Following the 2017 Legislative Session, Governor Larry Hogan signed a bill into law that will significantly change the procurement requirements for architects and engineers on State projects. The new law, which goes into effect on October 1, 2017, is found in Section 13-112 of the State Finance and Procurement Article of the Maryland Code and permits the Department of General Services (“DGS”) and Department of Transportation (“MDOT”), in certain circumstances, to use a “Qualification Based Selection” system to award contracts to architects and engineers.
Section 13-112(B) of the new law specifies the circumstances in which the Qualification Based Selection system can be used. Specifically, DGS and MDOT can rely on the system if the procurement involves architectural or engineering services, is made on a competitive basis, includes an evaluation of the technical proposals and qualifications of at least two persons, and it is not feasible or economical for DGS or MDOT to utilize in-house personnel.
Under Section 13-112(C) of the new statute, the Qualification Based Selection system is commenced by the procurement officer’s issuance of a Request for Architectural Services or Engineering Services, which includes a statement that describes the services sought and indicates how interested parties can obtain information, including a detailed description of the nature and scope of the services.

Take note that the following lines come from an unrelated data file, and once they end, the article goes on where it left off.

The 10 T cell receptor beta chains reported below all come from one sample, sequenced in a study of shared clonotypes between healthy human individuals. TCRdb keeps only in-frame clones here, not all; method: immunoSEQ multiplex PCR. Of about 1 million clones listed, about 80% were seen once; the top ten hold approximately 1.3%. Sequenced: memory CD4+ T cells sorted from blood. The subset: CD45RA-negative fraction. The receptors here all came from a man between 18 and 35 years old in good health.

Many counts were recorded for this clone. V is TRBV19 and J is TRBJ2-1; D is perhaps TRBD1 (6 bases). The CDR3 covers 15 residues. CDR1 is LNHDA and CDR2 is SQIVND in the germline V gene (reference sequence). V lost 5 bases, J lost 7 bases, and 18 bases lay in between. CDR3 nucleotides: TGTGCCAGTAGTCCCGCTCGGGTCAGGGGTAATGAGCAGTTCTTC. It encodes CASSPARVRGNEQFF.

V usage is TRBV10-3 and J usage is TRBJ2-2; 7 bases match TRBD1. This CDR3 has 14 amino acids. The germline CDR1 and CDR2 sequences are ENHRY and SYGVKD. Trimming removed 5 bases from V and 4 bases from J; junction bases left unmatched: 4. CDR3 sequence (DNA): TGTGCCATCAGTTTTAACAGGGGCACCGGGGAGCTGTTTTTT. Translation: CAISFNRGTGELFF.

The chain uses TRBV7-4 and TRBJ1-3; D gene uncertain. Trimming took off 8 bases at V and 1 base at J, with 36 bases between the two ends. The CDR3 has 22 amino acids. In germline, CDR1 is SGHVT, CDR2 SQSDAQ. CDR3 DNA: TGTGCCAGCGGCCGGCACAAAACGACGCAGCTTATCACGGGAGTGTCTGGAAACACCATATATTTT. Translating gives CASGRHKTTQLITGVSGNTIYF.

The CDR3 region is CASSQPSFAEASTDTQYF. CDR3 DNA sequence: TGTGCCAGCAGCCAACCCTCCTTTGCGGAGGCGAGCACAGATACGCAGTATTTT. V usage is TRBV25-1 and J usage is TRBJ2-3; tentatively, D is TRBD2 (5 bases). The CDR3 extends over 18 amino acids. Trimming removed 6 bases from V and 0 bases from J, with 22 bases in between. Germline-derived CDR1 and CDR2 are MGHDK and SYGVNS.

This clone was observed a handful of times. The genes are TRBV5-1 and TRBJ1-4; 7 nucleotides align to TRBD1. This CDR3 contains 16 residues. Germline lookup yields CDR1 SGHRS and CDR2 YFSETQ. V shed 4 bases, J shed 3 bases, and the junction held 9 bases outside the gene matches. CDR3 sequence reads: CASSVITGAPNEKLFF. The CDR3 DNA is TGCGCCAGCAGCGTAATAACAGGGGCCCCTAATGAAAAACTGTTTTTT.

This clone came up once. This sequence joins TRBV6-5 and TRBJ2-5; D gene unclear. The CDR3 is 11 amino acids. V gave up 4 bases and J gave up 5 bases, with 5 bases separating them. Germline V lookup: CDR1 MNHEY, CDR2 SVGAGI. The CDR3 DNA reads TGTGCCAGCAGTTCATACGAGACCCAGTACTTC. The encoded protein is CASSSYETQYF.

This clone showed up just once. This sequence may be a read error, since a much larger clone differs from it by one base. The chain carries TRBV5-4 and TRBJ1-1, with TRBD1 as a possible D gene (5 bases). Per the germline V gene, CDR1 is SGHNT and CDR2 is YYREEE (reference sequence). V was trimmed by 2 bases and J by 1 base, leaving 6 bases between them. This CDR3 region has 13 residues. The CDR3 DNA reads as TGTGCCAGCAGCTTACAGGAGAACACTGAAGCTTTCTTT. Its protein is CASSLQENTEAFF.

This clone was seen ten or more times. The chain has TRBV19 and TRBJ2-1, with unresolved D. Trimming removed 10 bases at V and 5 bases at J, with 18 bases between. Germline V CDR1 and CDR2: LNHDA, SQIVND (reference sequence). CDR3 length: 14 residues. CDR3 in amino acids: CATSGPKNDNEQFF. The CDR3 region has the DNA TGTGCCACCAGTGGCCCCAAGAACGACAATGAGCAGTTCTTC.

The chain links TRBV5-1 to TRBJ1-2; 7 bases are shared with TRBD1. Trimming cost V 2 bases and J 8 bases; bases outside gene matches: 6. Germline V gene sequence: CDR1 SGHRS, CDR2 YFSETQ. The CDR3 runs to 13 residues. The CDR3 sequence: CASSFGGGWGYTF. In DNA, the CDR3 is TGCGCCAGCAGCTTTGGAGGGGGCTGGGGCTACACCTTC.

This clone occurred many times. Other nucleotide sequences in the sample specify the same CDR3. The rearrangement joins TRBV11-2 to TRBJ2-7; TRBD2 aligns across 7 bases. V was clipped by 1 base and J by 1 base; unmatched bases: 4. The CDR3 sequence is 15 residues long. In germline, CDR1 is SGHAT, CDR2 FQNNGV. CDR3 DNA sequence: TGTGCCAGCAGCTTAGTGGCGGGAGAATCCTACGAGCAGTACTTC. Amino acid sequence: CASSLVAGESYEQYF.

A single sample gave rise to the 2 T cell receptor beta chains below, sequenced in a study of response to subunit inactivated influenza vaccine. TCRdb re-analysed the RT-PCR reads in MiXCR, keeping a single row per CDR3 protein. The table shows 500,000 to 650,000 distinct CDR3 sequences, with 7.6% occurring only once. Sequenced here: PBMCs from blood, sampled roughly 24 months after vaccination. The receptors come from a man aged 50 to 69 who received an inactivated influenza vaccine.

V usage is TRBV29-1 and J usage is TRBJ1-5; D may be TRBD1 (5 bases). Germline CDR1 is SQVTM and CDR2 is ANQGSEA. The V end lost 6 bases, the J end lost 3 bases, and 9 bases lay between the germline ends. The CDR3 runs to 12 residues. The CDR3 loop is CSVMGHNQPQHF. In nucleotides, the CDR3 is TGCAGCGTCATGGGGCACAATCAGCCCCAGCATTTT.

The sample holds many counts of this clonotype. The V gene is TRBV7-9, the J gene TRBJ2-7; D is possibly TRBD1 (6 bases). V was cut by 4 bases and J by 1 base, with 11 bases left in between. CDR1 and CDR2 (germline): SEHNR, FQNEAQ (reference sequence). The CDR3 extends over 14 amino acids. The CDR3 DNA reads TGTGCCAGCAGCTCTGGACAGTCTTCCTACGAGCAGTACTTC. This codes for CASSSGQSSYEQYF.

After the notice of procurement is published in the eMaryland Marketplace, the DGS or MDOT is required to evaluate the technical proposals and qualifications of the architects/engineers that have submitted the proposals, and then the procurement agency is required under Section 13-112(E) of the new statute to determine an order of priority based on its evaluations of the proposals. In essence, the agency will rank the responding architects/engineers from most qualified to least qualified, and use that ranking as a basis to determine to order in which it will attempt to negotiate a contract.
Once the DGS or MDOT has designated the order of candidates, the agency is required to begin negotiations with the architect/engineer that it deems to be the most qualified based on the proposals submitted. If the agency is able to negotiate a procurement contract with the most qualified architect/engineer at a cost that is “fair, competitive, and reasonable” based on the scope and complexity of the services required, then the process ends there. If, however, the agency is unable to negotiate a contract at a cost that is “fair, competitive, and reasonable” based on the scope and complexity of the services required, then Section 13-112(G) of the new statute requires the agency to end negotiations with the most qualified architect/engineer, and negotiate in the same manner with the next most qualified architect/engineer. The new statute requires the agency to continue this process and to continue down the list of qualified candidates until it is able to negotiate a contract that the agency deems to be “fair, competitive, and reasonable”.